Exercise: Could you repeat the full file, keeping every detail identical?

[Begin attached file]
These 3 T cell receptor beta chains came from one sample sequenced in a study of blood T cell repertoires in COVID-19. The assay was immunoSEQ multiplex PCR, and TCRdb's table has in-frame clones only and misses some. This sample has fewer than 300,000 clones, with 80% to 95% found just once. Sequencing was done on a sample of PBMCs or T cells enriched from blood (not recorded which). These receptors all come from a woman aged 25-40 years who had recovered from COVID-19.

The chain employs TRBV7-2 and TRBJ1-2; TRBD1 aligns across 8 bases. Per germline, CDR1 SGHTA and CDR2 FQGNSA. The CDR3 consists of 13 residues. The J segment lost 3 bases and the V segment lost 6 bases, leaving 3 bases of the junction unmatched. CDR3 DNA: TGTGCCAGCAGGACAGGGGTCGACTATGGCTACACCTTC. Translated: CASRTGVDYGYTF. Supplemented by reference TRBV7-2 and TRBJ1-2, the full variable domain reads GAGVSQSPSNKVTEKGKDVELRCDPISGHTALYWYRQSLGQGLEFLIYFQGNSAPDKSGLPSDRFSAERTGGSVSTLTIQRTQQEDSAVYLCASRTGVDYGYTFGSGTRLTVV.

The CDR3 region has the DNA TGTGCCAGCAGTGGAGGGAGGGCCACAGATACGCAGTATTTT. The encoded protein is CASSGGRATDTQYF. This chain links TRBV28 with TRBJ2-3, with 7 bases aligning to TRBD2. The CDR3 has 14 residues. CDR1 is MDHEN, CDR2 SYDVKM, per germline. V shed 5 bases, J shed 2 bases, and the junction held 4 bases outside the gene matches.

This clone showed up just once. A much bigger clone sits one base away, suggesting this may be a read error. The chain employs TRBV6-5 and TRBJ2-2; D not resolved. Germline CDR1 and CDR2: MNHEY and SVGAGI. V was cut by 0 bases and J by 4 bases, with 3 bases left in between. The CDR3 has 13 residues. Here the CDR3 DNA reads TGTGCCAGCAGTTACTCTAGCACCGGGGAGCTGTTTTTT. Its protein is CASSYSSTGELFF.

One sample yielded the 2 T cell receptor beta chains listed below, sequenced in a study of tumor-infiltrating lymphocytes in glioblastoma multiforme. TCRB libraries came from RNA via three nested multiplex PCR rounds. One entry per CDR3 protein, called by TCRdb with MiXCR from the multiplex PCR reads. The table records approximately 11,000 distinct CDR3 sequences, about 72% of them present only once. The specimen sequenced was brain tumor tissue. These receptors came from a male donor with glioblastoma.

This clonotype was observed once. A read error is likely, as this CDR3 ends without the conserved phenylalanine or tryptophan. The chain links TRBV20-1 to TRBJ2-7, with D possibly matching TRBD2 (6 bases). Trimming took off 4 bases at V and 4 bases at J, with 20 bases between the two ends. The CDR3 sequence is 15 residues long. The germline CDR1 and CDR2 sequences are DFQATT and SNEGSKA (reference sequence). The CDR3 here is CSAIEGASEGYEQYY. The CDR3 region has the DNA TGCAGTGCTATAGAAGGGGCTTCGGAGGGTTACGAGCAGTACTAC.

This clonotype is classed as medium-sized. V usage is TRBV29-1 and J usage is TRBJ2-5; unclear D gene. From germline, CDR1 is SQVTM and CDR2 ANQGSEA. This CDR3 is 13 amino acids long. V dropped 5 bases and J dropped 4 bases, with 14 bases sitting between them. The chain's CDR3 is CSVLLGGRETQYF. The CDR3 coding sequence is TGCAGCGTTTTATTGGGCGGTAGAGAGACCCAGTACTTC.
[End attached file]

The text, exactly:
These 3 T cell receptor beta chains came from one sample sequenced in a study of blood T cell repertoires in COVID-19. The assay was immunoSEQ multiplex PCR, and TCRdb's table has in-frame clones only and misses some. This sample has fewer than 300,000 clones, with 80% to 95% found just once. Sequencing was done on a sample of PBMCs or T cells enriched from blood (not recorded which). These receptors all come from a woman aged 25-40 years who had recovered from COVID-19.

The chain employs TRBV7-2 and TRBJ1-2; TRBD1 aligns across 8 bases. Per germline, CDR1 SGHTA and CDR2 FQGNSA. The CDR3 consists of 13 residues. The J segment lost 3 bases and the V segment lost 6 bases, leaving 3 bases of the junction unmatched. CDR3 DNA: TGTGCCAGCAGGACAGGGGTCGACTATGGCTACACCTTC. Translated: CASRTGVDYGYTF. Supplemented by reference TRBV7-2 and TRBJ1-2, the full variable domain reads GAGVSQSPSNKVTEKGKDVELRCDPISGHTALYWYRQSLGQGLEFLIYFQGNSAPDKSGLPSDRFSAERTGGSVSTLTIQRTQQEDSAVYLCASRTGVDYGYTFGSGTRLTVV.

The CDR3 region has the DNA TGTGCCAGCAGTGGAGGGAGGGCCACAGATACGCAGTATTTT. The encoded protein is CASSGGRATDTQYF. This chain links TRBV28 with TRBJ2-3, with 7 bases aligning to TRBD2. The CDR3 has 14 residues. CDR1 is MDHEN, CDR2 SYDVKM, per germline. V shed 5 bases, J shed 2 bases, and the junction held 4 bases outside the gene matches.

This clone showed up just once. A much bigger clone sits one base away, suggesting this may be a read error. The chain employs TRBV6-5 and TRBJ2-2; D not resolved. Germline CDR1 and CDR2: MNHEY and SVGAGI. V was cut by 0 bases and J by 4 bases, with 3 bases left in between. The CDR3 has 13 residues. Here the CDR3 DNA reads TGTGCCAGCAGTTACTCTAGCACCGGGGAGCTGTTTTTT. Its protein is CASSYSSTGELFF.

One sample yielded the 2 T cell receptor beta chains listed below, sequenced in a study of tumor-infiltrating lymphocytes in glioblastoma multiforme. TCRB libraries came from RNA via three nested multiplex PCR rounds. One entry per CDR3 protein, called by TCRdb with MiXCR from the multiplex PCR reads. The table records approximately 11,000 distinct CDR3 sequences, about 72% of them present only once. The specimen sequenced was brain tumor tissue. These receptors came from a male donor with glioblastoma.

This clonotype was observed once. A read error is likely, as this CDR3 ends without the conserved phenylalanine or tryptophan. The chain links TRBV20-1 to TRBJ2-7, with D possibly matching TRBD2 (6 bases). Trimming took off 4 bases at V and 4 bases at J, with 20 bases between the two ends. The CDR3 sequence is 15 residues long. The germline CDR1 and CDR2 sequences are DFQATT and SNEGSKA (reference sequence). The CDR3 here is CSAIEGASEGYEQYY. The CDR3 region has the DNA TGCAGTGCTATAGAAGGGGCTTCGGAGGGTTACGAGCAGTACTAC.

This clonotype is classed as medium-sized. V usage is TRBV29-1 and J usage is TRBJ2-5; unclear D gene. From germline, CDR1 is SQVTM and CDR2 ANQGSEA. This CDR3 is 13 amino acids long. V dropped 5 bases and J dropped 4 bases, with 14 bases sitting between them. The chain's CDR3 is CSVLLGGRETQYF. The CDR3 coding sequence is TGCAGCGTTTTATTGGGCGGTAGAGAGACCCAGTACTTC.